© 1999 James A. Fowler

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I. Introduction.

   A. "Charismatic Movement" is a label applied to a particular phenomena of religious activity in the
         20th century.
   B. The word "charismatic" is derived from the Greek word charismata, which comes from charis,
         meaning grace. Charismata are grace gifts.
   C. Charismata used in reference to spiritual gifts in New Testament.
        1. Rom. 12:6 - "we have gifts that differ according to grace given"
        2. I Cor. 12:4 - "varieties of gifts" (cf. 12:9,28,30)
        3. I Cor. 12:31 - "earnestly desire the greater gifts"
   D. Another label used for "charismatic movement" is "neo-Pentecostalism"

II. History of modern Pentecostal and Charismatic phenomenalism.

   A. British background.
       1. Edward Irving (Scottish Presbyterian) - 1828. Promoted use of tongues. Emphasized
            eschatology. Dismissed by Church of Scotland. Started Catholic Apostolic Church (1832).
       2. Mary Campbell - 1830. Irvingite. Spoke in tongues.
       3. Margaret MacDonald - 1831 - Spoke in tongues. Vision of secret rapture.
   B. Pentecostalism in the United States.
       1. Revivalism throughout U.S. in late 19th century. Much of this had Wesleyan emphasis on
            holiness, combined with emotional response, and emphasis on 2nd work of grace.
       2. Richard Spurling (Baptist). Tennessee. Pentecostal Church of God - 1886.
       3. A.J. Gordon - 1870-1895. Emphasis on physical healing.
       4. A.B. Simpson - Missionary Alliance Church. 1887. Healing.
       5. Charles Parham. Holiness preacher. Topeka, KS. Bethel Bible School. 1901. Often called
           "father of Pentecostalism."
       6. William J. Seymour. Black holiness preacher. Azusa St. Mission, Los Angeles, CA. 1906.
       7. Assemblies of God Church, Springfield, Missouri, 1914.
       8. Aimee Semple McPherson (A.G.). Angeles Temple, Los Angeles, CA. 1923. International
            Church of the Foursquare Gospel.
   C. Charismatic Movement.
       1. Dennis Bennett. (Episcopalian). Van Nuys, CA. 1960. Seattle,WA 1968. Often called "father
            of Charismatic Movement."
       2. Oral Roberts (Pentecostal Holiness). Healing crusades - 1947. Oral Roberts Univ. 1965.
            Joined Methodist Church - 1968.
       3. Demos Shakarian (Armenian) and Oral Roberts start Full Gospel Businessmen's Fellowship
            Int. in Los Angeles. 1951.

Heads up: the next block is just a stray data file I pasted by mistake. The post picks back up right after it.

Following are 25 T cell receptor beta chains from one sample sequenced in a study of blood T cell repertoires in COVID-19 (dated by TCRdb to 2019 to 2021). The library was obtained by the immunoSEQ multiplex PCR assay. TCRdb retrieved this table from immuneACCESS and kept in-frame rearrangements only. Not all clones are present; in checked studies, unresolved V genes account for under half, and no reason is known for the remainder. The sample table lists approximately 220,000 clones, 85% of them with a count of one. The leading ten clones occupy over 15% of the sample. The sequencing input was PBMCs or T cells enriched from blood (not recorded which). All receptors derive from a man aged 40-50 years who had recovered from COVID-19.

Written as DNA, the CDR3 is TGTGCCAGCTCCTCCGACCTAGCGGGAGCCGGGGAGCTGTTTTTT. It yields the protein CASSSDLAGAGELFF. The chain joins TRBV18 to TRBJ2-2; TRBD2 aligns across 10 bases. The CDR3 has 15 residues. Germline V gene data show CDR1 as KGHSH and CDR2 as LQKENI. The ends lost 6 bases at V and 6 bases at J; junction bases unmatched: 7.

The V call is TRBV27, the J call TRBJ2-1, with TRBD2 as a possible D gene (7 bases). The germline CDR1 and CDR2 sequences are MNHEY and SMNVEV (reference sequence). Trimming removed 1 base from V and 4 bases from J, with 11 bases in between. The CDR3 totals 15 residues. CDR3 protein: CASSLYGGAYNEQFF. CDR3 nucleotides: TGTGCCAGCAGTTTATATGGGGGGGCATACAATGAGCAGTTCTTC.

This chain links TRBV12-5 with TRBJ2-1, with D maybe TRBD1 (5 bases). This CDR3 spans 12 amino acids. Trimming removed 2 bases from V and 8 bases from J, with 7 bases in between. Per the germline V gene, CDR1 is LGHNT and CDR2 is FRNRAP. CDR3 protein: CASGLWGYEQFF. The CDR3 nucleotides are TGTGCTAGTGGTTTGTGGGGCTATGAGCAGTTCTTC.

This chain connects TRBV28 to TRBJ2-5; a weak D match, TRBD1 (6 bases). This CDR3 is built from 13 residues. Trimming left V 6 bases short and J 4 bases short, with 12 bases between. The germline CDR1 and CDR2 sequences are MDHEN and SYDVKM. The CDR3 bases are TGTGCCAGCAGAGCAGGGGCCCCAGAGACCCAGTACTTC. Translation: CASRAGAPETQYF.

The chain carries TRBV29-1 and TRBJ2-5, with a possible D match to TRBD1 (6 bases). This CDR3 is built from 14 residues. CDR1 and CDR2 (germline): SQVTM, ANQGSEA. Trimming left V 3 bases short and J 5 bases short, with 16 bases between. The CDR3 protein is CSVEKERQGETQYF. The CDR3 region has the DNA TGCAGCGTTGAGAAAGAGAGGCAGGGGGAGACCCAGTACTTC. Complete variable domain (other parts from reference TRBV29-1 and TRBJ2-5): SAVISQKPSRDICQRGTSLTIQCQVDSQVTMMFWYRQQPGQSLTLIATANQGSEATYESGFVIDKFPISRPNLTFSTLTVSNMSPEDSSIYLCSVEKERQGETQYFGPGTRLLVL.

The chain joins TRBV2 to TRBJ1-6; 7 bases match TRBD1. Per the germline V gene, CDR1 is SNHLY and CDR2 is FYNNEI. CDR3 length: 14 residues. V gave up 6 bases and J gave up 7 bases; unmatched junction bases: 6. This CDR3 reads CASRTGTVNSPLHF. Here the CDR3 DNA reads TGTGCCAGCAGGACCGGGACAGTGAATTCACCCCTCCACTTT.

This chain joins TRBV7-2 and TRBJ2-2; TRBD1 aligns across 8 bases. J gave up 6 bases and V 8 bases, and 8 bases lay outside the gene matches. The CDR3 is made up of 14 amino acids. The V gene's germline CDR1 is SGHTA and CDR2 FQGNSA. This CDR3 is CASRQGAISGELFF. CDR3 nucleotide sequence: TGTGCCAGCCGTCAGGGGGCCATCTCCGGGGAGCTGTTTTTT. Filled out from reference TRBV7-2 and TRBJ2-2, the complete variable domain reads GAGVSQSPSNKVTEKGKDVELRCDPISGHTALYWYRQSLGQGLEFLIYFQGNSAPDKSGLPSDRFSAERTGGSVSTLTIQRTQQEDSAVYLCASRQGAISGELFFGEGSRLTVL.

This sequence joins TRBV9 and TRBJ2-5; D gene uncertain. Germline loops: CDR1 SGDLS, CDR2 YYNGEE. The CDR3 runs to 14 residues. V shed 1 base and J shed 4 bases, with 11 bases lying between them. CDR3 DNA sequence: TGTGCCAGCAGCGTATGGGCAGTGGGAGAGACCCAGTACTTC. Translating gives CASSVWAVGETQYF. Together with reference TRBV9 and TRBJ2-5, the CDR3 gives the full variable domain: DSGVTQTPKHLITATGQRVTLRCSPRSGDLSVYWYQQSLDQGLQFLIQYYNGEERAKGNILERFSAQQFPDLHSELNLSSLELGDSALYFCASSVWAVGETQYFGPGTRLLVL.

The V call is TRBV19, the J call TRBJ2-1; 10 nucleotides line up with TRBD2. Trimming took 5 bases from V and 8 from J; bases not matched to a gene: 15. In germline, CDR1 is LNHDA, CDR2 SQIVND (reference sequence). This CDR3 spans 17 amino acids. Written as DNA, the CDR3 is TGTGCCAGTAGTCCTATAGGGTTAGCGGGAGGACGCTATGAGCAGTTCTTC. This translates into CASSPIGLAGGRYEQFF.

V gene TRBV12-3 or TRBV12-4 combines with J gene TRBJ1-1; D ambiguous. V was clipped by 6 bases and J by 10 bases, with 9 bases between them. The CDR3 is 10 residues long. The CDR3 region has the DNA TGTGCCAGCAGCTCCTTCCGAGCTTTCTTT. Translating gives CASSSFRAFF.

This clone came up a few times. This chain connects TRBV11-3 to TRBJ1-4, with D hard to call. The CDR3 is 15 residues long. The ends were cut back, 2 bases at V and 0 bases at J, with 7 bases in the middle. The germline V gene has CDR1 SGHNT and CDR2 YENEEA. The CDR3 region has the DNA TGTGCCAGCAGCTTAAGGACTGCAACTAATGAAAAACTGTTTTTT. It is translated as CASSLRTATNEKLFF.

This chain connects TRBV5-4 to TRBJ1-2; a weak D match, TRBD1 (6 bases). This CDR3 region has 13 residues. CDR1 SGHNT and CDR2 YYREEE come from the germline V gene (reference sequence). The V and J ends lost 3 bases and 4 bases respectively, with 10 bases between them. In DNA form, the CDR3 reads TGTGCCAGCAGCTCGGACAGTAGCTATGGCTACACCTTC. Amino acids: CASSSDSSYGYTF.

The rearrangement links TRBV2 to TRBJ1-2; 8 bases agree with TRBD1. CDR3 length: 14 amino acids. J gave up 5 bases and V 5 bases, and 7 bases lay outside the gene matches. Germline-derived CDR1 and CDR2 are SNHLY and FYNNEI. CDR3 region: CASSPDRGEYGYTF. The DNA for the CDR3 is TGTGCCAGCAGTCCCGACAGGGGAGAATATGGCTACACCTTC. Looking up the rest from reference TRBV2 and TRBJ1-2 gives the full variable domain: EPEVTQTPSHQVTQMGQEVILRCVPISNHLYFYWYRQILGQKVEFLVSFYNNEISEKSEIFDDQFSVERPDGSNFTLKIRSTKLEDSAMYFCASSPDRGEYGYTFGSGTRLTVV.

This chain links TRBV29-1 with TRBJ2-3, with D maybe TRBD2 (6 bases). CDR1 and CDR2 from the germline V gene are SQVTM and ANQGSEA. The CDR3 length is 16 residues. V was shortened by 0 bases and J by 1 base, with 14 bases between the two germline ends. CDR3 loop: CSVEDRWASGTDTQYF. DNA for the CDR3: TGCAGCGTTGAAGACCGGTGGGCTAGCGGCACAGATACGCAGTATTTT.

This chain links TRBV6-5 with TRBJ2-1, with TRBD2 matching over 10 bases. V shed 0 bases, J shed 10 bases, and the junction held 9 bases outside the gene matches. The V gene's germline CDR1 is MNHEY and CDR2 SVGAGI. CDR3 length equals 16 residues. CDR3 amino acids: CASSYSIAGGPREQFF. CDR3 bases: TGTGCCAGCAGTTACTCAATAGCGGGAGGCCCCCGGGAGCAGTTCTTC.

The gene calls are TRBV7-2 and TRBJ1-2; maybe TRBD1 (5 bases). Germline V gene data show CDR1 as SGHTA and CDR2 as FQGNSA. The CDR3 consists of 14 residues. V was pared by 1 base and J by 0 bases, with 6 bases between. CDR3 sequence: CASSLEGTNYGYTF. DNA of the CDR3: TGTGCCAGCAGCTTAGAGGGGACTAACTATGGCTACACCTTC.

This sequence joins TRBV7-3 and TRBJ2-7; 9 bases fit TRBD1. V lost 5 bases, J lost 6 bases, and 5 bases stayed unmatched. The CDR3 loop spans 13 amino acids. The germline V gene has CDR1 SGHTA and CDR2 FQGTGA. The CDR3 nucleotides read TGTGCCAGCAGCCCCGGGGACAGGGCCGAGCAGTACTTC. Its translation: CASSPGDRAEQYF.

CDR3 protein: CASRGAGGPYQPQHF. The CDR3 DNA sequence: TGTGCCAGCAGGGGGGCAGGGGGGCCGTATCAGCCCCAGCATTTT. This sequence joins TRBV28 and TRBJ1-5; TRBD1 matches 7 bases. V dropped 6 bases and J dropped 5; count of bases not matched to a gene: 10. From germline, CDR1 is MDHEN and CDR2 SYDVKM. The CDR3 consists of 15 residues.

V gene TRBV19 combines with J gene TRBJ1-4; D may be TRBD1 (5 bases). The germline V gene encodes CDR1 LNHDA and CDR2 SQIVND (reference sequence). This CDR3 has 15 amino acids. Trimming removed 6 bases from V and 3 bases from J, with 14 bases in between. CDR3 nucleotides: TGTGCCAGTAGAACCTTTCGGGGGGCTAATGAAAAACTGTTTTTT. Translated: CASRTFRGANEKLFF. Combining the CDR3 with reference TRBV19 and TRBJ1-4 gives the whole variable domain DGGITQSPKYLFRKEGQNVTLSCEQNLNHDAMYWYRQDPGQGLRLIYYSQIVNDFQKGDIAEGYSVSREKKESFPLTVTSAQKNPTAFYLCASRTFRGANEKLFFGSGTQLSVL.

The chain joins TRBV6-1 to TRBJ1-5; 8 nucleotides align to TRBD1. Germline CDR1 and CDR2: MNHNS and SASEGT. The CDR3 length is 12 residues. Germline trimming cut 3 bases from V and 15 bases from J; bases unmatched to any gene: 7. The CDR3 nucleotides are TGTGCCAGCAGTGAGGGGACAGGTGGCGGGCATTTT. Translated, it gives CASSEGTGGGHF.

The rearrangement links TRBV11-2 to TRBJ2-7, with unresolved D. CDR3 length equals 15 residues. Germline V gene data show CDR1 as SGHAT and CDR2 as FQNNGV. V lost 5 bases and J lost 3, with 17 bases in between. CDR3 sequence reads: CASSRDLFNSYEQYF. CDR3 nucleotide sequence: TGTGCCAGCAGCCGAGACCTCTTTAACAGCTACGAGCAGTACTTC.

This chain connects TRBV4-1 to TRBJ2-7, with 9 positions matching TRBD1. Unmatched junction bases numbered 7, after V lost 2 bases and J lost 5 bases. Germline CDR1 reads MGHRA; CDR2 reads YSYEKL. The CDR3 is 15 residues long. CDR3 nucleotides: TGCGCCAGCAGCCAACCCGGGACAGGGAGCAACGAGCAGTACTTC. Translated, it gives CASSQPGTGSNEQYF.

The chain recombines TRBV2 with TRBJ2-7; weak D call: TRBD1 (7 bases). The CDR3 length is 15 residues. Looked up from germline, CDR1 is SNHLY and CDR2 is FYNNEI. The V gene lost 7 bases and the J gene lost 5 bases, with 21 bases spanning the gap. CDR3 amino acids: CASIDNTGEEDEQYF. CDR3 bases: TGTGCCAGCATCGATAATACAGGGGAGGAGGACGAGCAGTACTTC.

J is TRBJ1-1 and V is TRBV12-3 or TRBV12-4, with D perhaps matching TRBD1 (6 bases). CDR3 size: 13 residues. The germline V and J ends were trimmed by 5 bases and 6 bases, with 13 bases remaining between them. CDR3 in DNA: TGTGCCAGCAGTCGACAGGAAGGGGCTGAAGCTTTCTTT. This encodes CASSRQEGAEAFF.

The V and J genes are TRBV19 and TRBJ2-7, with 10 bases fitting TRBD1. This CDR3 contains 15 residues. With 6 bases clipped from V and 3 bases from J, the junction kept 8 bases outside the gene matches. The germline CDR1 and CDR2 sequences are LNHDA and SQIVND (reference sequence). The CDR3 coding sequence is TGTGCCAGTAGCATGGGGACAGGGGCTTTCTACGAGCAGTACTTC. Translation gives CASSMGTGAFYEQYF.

4. Melodyland Christian Center, Anaheim, CA 1960. Ralph Wilkerson (A.G.)
       5. Blessed Trinity Society - 1961. Jean Stone.
       6. David du Plessis (South Africa) A.G. Called "Mr. Pentecost."
       7. Chuck Smith. Calvary Chapel, Costa Mesa, CA. 1963.
       8. Jesus Movement - 1967-1972.
       9. Roman Catholic Renewal Movement. 1967.
      10. Christian Growth Ministries (FL) - Don Basham, Derek Prince, Bob Mumford.
      11. Kathryn Kuhlman (Baptist)
      12. Merlin Carothers, Charles and Francis Hunter
      13. David Wilkerson - Cross and the Switchblade.
14. Celebrities: Pat Boone, Maria von Trapp
      15. Televangelism: Jim Bakker, Jimmy Swaggart, Pat Robertson
      16. Vineyard Christian Fellowship. John Wimber. 1977. Anaheim, CA Signs and Wonders
             Movement. Kansas City Prophets.
      17. Word of Faith Movement.
            a. E.W. Kenyon, Hobart Freeman, T.L. Osborn, A.A. Allen
            b. Kenneth Hagin (Baptist, AG), Rhema Bible Training Center, Tulsa, OK
            c. Kenneth and Gloria Copeland
            d. Fred Price. Los Angeles
            e. Robert Tilton, Charles Capps
            f. Benny Hinn - Orlando Christian Center

III. Characteristics observed in the movement.

    A. Spiritual gifts. Speaking in tongues, healings, prophecy.
    B. Emphasis on Holy Spirit. Freedom of the Spirit. Reaction to rigid proceduralism. Some
         over-emphasize Holy Spirit. Trinitarian deficiency. Some say must speak in tongues to
         evidence having Holy Spirit.
    C. Extra-Biblical revelation. "Word of God" for you. Prophecy.
    D. Emotionalism, subjectivism. Reaction to staid formalism.
    E. Relational. Communal togetherness. Involvement, fellowship, loving.
    F. Emphasis on experience over orthodoxy. Reaction to rationalism, liberalism,
         over-intellectualism. Theologically weak.
    G. Supernaturalism. Dynamic of divine activity. Reaction to humanism, naturalism. Spectacular.
         Power-theology. "Slain in Spirit." (Matt. 12:39).
    H. Spontaneous expression. Enthusiasm, excitement. Reaction to ritualism. Worship experience -
         raising hands, clapping, swaying, shouting ("Holy Rollers"). (I Cor. 14:40).
    I. Contemporaity. Relevance to culture. Worldliness? Immorality?
    J. Gnostic tendencies - Spiritual pride, elitist, arrogant, judgmental.
    K. Spiritual warfare. Recognition of Satanic activity. Demonology. Exorcism. Reaction to
         liberalism, denial of the devil.
    L. Emphasis on evangelism. Recruitment of others. Power-evangelism. Greatest impetus of
         Christian expansion in history?
    M. Second work of grace. "Baptism in the Spirit" subsequent to regeneration.
    N. Christian unity. Breaking down denominational barriers. Anti- institutionalism. Disruptive,
    O. Positive Confession. "Name it and Claim it." Man as God.
    P. Prosperity doctrine. "Health and Wealth" teaching. Faith in faith.

IV. Response to Charismatic Movement.

    A. Avoid judgmentalism. (Matt. 7:1).
    B. If God is in it, can't stop it. (Acts 5:39).
    C. Love as Christian brethren. (I Cor. 13; Eph. 4:2)
    D. Tolerate differences? ...extremes?
    E. Pray for theological balance. Christocentric theology.

V. Illustration.



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